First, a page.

Nenu Student Sir Movie Review: A half-hearted, hodgepodge film
There are many shortcomings in Nenu Student Sir, primarily among them is its lead actor Ganesh Bellamkonda’s performance
Much like Goutham Tinnanuri’s Jersey, the story of Nenu Student Sir (differences notwithstanding) is bookended by the pursuit and the eventual possession of a certain object. If it is the prized Indian cricket team jersey in the former, in the latter, it is an iPhone. Not just any iPhone, but a black iPhone, 64 GB, 12 series, 89, 999 rupees. These four details, parroted in this very order, are heard in multiple dialogues throughout the film — presumably to make the penny-stretching, middle-class origins of the film’s protagonist Subba Rao alias Subbu (Ganesh Bellamkonda), loud and clear. Subbu, in the first few minutes of the film, is shown doing all kinds of odd jobs for months to rake up the money he needs to buy the iPhone. He refuses money from his parents, saying, “The phone is not a need but a want, so I want to buy it myself.” The want and need of the film at large are never quite clear, for it is content with providing information when it should have really opted the path of persuasion.
Cast - Ganesh Bellamkonda, Avantika Dassani, Samuthirakani, Sunil, Srikanth Iyengar
Director - Rakhi Uppalapati
The persuasion could have come in handy, when Subbu, a grown adult male, names his phone Bujji and calls it his younger brother. Or when Sruthi (Avantika Dassani), who falls in love with Subbu, does not get angry when she learns that Subbu wanted her to retrieve his lost iPhone that her father (Samuthirakani, a police commissioner) is somehow responsible for. Or when we are expected to understand that Samuthirakani’s and Avantika’s characters are Tamilians because they shift gears from Telugu twice in the film and drop words like appa and Muruga. With the notable exception of Maa Vintha Gaadha Vinuma, no Telugu film, to the best of my memory, has quite gotten the depiction of Hyderabad-based Tamilians right. The haphazardness involved in assigning two characters a specific ethnicity is only emblematic of the rest of the film’s storytelling (or lack thereof).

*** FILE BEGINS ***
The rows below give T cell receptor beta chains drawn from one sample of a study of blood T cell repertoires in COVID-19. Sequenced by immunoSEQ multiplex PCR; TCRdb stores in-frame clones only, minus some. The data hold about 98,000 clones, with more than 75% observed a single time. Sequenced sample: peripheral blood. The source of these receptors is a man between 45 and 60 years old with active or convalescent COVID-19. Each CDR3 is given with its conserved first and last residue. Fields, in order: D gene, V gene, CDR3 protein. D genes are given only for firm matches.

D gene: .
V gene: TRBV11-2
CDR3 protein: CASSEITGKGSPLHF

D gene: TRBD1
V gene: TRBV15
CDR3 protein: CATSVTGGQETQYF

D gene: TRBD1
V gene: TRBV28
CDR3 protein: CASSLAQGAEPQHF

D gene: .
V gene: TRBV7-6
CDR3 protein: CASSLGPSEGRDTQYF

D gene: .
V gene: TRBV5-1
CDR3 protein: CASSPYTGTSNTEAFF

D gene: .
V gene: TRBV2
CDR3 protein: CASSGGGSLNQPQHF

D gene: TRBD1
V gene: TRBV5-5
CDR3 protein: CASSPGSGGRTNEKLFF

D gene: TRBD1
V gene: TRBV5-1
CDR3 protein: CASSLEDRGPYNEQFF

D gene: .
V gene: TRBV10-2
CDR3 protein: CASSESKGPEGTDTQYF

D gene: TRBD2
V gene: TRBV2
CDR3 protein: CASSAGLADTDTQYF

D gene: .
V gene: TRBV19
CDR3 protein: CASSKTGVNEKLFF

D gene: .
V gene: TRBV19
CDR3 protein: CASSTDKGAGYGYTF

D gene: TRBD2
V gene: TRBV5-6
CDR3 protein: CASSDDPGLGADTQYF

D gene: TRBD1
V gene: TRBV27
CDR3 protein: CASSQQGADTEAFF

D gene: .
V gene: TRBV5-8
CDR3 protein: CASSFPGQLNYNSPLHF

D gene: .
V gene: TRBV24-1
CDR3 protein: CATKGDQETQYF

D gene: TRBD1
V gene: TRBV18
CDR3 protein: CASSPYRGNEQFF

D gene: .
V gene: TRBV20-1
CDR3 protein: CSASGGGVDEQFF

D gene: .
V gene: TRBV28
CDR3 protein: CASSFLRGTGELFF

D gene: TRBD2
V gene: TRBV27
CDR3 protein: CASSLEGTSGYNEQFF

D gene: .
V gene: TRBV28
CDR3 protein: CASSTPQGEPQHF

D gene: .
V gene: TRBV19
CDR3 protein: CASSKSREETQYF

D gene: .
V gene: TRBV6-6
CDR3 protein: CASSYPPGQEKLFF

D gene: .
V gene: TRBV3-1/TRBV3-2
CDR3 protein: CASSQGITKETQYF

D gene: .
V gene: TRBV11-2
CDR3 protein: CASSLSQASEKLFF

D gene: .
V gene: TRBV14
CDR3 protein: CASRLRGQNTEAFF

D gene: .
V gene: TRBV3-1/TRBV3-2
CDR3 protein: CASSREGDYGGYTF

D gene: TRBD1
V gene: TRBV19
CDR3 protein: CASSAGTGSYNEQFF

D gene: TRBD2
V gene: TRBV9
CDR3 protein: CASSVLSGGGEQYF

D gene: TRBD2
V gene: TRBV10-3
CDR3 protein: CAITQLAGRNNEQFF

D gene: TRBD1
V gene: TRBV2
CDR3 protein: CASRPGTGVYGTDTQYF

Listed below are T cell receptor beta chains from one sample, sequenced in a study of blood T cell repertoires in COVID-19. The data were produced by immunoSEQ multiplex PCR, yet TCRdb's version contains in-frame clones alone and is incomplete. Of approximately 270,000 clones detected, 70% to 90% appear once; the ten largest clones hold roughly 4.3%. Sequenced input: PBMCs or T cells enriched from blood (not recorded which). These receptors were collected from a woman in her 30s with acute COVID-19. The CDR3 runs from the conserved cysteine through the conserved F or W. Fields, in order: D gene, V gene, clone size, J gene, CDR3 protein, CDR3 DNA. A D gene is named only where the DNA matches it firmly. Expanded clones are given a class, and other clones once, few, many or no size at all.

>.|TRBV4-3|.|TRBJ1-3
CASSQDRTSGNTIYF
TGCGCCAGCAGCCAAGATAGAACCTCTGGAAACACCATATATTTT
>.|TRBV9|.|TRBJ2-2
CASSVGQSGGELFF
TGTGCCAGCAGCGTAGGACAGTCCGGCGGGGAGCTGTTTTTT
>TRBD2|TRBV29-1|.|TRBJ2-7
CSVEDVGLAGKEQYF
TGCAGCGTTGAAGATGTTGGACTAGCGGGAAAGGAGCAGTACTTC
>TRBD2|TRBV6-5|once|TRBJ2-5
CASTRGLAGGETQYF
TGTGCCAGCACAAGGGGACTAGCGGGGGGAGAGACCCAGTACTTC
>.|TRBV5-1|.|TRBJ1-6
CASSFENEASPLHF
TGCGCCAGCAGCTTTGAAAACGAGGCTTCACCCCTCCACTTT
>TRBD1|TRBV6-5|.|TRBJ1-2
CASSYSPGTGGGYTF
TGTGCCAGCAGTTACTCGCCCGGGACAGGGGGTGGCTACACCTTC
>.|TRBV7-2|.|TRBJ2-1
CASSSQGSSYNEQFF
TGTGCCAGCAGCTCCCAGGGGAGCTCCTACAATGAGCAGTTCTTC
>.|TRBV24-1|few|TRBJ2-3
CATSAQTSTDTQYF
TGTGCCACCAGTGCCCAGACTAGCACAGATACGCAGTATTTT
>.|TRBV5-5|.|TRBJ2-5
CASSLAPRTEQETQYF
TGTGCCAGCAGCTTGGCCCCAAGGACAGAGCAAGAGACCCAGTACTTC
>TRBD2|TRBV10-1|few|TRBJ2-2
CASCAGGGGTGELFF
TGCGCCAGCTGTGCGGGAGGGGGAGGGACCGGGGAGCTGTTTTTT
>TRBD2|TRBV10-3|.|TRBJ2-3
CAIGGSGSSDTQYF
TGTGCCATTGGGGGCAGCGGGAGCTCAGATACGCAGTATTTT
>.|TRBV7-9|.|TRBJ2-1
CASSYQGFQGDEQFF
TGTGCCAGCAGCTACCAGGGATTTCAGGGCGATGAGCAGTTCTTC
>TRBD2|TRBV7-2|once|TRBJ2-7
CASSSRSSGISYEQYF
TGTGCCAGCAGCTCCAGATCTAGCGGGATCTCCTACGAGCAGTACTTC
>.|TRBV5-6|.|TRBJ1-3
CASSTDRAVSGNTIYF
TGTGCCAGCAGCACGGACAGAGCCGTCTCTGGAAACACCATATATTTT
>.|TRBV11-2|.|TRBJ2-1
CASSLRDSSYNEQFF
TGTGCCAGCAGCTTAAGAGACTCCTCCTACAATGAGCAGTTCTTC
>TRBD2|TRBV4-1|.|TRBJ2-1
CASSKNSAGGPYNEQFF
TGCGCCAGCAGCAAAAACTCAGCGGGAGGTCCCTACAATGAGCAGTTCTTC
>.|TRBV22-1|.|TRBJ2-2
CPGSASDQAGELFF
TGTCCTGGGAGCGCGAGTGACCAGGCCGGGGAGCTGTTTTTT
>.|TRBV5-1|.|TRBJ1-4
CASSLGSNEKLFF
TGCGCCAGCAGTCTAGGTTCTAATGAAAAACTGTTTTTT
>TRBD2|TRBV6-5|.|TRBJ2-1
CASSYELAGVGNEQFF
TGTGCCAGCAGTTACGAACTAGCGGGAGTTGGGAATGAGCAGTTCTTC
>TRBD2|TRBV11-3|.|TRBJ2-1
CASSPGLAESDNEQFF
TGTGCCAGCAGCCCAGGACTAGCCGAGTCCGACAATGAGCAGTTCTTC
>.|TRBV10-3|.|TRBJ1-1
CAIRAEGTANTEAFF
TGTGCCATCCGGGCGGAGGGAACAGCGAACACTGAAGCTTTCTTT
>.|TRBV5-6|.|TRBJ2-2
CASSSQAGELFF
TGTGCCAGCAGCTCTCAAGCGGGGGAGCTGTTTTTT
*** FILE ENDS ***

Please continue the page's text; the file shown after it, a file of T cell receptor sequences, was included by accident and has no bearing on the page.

There are two warring student groups in the university he attends, and he continuously gets scapegoated by either. How does Subbu — who cannot even defend himself when he gets choked by a kanduva — manage to escape a hit job by handcuffing a cop to a jeep and fleeing? If Subbu is painfully naive in the first half, he has the smarts to unearth a financial scam in the second. The math does not quite add up, even in a kind of cinema where even the expectation of logic is laughably futile.
Ganesh Bellamkonda, much like his debut film Swathi Muthyam, plays a gullible simpleton whose emotions are as plain and elementary as the three primary colours. Given that we live in an era where filmmakers are obsessed with multiverses and the cinematic universe(s), the performances of Ganesh in his two films so far are so similar, the characters might just be the same person in two different realities. While reverse engineering a story to fit an actor’s real-life personality, or rather, their arsenal of expressions, is a common practice, the writers can only do so much when the actor’s persona has little to write home about.
Even though the inclusion of actors with privilege and backing is the reason why certain films are greenlit in the first place, they could also be the film’s biggest undoing. For all its narrative limitations, Nenu Student Sir might have just been a more watchable film had it featured someone more competent and charismatic. The same could be said of the film’s angelic (but equally expressionless) female lead, Avantika Dassani, though she will never be implicated in a film’s failure as a male lead would, as their roles have the same importance and value as a lampshade in a room would.
Nenu Student Sir attempts to arch around but buzzes around in circles, with little sense of completeness and due fulfillment.